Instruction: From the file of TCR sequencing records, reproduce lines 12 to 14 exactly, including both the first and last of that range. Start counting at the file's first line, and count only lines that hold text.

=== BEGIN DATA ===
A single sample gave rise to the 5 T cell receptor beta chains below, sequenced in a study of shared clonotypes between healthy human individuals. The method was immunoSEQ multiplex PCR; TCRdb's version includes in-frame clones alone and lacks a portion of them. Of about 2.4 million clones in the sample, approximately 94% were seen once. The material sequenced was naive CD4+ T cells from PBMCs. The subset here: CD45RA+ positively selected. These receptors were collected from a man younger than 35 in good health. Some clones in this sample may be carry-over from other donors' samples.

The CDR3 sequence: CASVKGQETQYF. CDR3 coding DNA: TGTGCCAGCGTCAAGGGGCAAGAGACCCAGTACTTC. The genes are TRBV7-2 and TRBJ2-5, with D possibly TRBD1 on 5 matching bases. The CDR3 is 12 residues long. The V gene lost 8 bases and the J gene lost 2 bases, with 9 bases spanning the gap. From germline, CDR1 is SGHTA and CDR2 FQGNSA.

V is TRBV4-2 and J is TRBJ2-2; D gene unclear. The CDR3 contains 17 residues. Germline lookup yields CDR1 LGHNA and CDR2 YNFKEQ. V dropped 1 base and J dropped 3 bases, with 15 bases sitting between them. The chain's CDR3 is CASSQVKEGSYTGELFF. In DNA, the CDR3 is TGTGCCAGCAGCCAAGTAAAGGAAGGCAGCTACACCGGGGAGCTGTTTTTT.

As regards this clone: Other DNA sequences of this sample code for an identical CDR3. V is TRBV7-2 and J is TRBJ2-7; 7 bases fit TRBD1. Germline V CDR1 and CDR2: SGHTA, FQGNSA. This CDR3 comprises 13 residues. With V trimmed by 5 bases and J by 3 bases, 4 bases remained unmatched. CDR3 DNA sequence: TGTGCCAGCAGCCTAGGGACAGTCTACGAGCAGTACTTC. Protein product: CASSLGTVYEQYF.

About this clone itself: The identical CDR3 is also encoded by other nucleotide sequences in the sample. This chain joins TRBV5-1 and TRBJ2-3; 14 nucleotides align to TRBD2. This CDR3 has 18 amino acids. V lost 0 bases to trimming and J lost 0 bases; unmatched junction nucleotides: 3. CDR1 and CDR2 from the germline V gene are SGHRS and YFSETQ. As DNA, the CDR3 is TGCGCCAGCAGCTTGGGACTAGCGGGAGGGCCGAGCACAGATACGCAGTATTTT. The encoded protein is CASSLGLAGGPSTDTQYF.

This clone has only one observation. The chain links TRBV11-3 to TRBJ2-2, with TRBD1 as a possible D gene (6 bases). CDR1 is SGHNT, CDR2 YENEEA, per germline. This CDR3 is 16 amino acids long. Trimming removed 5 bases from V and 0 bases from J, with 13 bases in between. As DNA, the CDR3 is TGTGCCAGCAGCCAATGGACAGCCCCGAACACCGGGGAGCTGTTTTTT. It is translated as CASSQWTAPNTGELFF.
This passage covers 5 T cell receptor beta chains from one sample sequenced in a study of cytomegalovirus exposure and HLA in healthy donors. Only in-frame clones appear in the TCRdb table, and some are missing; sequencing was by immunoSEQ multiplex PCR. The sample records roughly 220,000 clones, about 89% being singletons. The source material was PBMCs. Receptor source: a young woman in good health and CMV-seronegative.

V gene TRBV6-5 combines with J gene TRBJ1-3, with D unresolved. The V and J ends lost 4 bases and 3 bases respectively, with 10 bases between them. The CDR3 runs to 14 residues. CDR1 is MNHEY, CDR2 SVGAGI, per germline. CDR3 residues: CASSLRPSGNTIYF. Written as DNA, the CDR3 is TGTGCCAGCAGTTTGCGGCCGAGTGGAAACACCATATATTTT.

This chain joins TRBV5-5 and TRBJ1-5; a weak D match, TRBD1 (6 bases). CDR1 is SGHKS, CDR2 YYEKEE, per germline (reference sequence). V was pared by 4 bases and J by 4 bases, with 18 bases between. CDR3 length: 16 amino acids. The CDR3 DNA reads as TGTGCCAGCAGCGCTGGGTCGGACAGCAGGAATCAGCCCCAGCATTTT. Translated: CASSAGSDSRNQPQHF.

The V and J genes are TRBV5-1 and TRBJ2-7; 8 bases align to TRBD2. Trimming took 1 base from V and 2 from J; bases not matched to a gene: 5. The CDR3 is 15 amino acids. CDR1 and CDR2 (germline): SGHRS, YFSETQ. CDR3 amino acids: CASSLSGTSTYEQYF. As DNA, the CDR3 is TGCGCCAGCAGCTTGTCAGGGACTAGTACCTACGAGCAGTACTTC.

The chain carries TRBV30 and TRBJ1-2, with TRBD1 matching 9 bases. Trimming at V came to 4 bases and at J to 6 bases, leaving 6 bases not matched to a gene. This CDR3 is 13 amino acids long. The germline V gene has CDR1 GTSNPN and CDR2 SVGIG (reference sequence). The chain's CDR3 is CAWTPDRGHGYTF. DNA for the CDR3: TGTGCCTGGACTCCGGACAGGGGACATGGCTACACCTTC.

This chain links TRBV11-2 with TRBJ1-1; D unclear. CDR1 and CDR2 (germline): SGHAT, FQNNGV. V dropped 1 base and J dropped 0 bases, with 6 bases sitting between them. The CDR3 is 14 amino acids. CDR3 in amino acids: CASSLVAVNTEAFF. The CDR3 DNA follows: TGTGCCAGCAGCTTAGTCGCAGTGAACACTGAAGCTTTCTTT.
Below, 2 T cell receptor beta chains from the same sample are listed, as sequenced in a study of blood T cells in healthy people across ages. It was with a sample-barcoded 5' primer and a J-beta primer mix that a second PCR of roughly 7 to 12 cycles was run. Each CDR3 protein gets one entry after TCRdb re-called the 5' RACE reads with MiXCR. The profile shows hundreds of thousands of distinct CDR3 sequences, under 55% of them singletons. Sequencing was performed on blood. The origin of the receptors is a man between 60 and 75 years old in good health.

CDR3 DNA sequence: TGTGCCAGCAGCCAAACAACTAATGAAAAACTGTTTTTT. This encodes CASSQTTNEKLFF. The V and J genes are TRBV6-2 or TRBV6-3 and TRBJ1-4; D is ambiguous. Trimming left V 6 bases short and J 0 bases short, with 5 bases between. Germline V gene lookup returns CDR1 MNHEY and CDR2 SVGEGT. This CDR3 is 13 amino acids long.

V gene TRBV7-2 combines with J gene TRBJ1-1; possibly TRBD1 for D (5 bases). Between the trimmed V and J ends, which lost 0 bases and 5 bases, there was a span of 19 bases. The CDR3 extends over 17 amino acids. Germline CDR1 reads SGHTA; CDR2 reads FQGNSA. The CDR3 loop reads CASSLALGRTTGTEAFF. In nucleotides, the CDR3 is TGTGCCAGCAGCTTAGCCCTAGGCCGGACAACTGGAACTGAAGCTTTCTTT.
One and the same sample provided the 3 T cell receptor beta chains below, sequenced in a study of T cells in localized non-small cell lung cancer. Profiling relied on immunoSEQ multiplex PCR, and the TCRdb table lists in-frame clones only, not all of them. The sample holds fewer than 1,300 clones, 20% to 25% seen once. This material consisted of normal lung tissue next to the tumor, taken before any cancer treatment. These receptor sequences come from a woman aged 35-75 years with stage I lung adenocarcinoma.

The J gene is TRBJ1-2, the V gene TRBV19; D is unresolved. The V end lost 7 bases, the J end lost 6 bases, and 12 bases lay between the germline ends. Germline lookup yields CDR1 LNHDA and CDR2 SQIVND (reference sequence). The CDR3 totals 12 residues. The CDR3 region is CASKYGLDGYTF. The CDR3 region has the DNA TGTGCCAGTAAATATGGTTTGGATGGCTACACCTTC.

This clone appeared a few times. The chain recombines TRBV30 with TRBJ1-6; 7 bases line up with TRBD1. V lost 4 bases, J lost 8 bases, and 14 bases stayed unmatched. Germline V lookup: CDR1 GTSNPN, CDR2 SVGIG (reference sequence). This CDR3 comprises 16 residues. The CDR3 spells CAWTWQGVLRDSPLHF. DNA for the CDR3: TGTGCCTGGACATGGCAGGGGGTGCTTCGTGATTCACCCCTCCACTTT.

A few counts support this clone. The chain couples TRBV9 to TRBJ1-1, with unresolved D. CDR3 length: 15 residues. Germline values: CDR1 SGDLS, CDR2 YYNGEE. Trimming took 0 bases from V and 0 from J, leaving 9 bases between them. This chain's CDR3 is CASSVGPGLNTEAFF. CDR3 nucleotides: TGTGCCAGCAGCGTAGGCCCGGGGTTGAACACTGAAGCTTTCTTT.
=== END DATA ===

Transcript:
This chain links TRBV11-2 with TRBJ1-1; D unclear. CDR1 and CDR2 (germline): SGHAT, FQNNGV. V dropped 1 base and J dropped 0 bases, with 6 bases sitting between them. The CDR3 is 14 amino acids. CDR3 in amino acids: CASSLVAVNTEAFF. The CDR3 DNA follows: TGTGCCAGCAGCTTAGTCGCAGTGAACACTGAAGCTTTCTTT.
Below, 2 T cell receptor beta chains from the same sample are listed, as sequenced in a study of blood T cells in healthy people across ages. It was with a sample-barcoded 5' primer and a J-beta primer mix that a second PCR of roughly 7 to 12 cycles was run. Each CDR3 protein gets one entry after TCRdb re-called the 5' RACE reads with MiXCR. The profile shows hundreds of thousands of distinct CDR3 sequences, under 55% of them singletons. Sequencing was performed on blood. The origin of the receptors is a man between 60 and 75 years old in good health.

CDR3 DNA sequence: TGTGCCAGCAGCCAAACAACTAATGAAAAACTGTTTTTT. This encodes CASSQTTNEKLFF. The V and J genes are TRBV6-2 or TRBV6-3 and TRBJ1-4; D is ambiguous. Trimming left V 6 bases short and J 0 bases short, with 5 bases between. Germline V gene lookup returns CDR1 MNHEY and CDR2 SVGEGT. This CDR3 is 13 amino acids long.